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Beowulf: The Date

Originally, Beowulf tended to be dated as closely as possible to the events it describes. Hygelac, who is Beowulf's uncle and king of the Geats, is killed leading a raid against the Frisians (1202ff). This is the Danish king who Gregory of Tours records in the Historia Francorum (III.3) as being killed leading a sea raid against the Franks. The raid can be dated to about AD 520 and the date of the poem, itself, has been attributed to the mid-sixth century. But such an early date does not presuppose the Christian audience of Beowulf.

In the Ecclesiastical History (IV.24), Bede relates how the monks at Whitby would improvise verses, passing the harp as each recited songs to entertain the group. Indeed, Alcuin (Letter 160) complains about pagan songs being enjoyed by monks and asks in exasperation "What has Ingeld to do with Christ?" (Ingeld, who is betrothed to Hrothgar's daughter, is another figure who appears in Beowulf, 2065.) Caedmon, an illiterate lay brother at the monastery, would leave the table when it was his turn to sing and yet, says Bede, it was he, hearing the words in a dream, who first composed "poetry in his own English tongue," adapting the heroic language of traditional Germanic verse to a Christian subject.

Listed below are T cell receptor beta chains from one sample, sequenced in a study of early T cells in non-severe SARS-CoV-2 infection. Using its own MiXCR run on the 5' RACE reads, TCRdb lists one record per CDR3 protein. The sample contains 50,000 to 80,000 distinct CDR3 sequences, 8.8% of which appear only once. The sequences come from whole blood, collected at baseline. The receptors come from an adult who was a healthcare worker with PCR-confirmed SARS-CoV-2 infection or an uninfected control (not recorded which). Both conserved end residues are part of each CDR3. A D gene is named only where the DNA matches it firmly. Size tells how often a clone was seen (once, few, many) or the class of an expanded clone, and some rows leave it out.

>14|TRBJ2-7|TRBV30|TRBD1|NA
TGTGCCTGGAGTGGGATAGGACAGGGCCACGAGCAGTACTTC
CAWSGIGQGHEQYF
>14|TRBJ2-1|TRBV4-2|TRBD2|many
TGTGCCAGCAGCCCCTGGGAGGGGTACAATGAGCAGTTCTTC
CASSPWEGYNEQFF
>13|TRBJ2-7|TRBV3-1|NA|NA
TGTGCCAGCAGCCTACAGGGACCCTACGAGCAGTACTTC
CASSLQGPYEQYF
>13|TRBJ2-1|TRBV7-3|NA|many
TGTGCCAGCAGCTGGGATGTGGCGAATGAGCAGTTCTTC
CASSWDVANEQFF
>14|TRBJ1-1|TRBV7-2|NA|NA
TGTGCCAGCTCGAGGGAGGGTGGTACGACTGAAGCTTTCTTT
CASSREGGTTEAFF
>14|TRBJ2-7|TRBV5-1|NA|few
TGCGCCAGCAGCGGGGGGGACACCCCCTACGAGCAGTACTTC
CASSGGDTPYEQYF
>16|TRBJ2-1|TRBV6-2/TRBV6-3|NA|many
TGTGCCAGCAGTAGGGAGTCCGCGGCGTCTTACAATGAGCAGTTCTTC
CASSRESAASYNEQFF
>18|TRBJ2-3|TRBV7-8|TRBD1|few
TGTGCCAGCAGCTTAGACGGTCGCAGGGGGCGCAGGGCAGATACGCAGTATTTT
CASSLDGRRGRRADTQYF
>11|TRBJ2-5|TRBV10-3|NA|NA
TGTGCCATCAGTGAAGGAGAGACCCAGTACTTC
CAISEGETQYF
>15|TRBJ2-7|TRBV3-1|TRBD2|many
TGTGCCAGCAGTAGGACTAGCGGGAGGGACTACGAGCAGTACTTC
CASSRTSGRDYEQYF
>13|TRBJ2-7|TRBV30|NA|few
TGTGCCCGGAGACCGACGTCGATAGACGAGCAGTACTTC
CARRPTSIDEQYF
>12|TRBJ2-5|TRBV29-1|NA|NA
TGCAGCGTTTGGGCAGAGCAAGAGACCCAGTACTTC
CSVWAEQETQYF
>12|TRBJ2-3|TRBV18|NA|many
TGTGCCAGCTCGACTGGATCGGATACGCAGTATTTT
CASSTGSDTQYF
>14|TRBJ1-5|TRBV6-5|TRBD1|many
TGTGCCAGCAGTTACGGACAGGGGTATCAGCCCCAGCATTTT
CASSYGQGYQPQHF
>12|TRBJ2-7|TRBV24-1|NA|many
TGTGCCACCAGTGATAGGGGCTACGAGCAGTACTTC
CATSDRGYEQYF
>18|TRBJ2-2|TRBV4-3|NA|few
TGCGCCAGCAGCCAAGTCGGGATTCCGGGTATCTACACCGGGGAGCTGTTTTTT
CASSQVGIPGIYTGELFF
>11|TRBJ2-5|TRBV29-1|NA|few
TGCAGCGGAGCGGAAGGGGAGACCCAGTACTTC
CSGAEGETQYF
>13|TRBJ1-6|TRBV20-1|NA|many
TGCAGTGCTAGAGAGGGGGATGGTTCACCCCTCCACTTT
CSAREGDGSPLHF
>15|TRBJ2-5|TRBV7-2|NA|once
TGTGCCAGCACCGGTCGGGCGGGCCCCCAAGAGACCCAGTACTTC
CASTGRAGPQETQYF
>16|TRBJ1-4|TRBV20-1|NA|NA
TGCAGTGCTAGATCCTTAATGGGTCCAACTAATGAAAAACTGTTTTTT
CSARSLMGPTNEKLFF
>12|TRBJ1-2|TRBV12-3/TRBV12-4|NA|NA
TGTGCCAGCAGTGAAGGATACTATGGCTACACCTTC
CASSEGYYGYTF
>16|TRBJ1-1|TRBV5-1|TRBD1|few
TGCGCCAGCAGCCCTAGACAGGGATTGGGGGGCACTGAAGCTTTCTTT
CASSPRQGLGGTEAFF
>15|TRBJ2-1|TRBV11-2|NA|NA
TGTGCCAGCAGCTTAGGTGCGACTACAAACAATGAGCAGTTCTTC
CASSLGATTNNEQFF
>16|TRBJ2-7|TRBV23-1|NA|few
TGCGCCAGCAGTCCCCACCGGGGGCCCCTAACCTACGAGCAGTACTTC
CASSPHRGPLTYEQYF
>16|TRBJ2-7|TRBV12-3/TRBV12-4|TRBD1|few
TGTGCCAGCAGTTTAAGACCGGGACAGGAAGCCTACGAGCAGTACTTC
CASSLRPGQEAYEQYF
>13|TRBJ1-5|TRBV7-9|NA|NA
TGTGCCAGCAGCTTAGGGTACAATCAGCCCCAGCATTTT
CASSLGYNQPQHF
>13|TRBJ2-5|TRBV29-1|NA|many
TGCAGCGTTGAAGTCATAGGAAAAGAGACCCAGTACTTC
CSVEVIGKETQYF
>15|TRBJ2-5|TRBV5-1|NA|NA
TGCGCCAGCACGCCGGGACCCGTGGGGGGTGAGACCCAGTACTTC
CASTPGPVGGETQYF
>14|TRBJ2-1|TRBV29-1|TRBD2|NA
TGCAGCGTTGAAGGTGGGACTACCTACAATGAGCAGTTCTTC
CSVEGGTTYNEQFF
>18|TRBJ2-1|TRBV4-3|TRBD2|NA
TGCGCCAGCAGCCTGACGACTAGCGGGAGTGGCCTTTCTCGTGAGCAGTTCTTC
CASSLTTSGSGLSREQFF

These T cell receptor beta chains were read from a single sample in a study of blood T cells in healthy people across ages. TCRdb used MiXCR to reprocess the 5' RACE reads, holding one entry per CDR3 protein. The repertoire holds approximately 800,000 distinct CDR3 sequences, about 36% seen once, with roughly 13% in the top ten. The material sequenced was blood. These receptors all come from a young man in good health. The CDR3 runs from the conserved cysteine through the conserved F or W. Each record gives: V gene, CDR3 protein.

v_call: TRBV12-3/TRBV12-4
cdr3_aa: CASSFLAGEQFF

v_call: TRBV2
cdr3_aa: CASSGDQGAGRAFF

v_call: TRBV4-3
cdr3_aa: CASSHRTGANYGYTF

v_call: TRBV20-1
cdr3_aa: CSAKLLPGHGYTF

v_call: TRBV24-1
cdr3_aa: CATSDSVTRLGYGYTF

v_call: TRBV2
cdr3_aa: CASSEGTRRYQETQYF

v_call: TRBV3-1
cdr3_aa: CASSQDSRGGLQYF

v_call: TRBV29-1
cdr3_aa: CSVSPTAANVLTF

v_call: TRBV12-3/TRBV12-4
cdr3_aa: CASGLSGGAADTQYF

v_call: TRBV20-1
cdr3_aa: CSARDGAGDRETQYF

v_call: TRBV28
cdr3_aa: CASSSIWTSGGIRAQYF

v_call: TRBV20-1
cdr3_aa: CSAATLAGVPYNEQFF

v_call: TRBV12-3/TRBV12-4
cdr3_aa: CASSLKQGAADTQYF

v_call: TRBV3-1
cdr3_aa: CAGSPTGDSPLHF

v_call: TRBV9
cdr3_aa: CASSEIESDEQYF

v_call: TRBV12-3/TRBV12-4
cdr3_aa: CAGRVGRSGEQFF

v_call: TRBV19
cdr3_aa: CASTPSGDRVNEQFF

The abbess at the time was Hilda, who died in AD 680. Beowulf, then, would have to be composed sometime later, after Caedmon and however long enough after the conversion of the English for the Christian usage and Biblical allusions in the poem to be appreciated by its audience. This argues for a date sometime in the early eighth century, probably in a monastic context, since literacy would largely have been restricted to the clergy.

Lindisfarne was sacked in AD 793, and it seems improbable that a poem praising the Danes would be written after the Viking raids of the late eighth and early ninth century. The poems of Cynewulf, which were written at about the same time, also show a familiarity with Beowulf, which would seem, therefore, to have been composed sometime between AD 680 and AD 800.

Date and place of composition are closely related and, if Beowulf was composed early in the eighth century, then Northumbria in the age of Bede would be the likely location; if late in the century, then Mercia and the court of Offa, especially since Offa, an ancestor of the royal house, is characterized as being "honoured far and wide for his generous ways, his fighting spirit and his far-seeing defence of his homeland" (1957ff).

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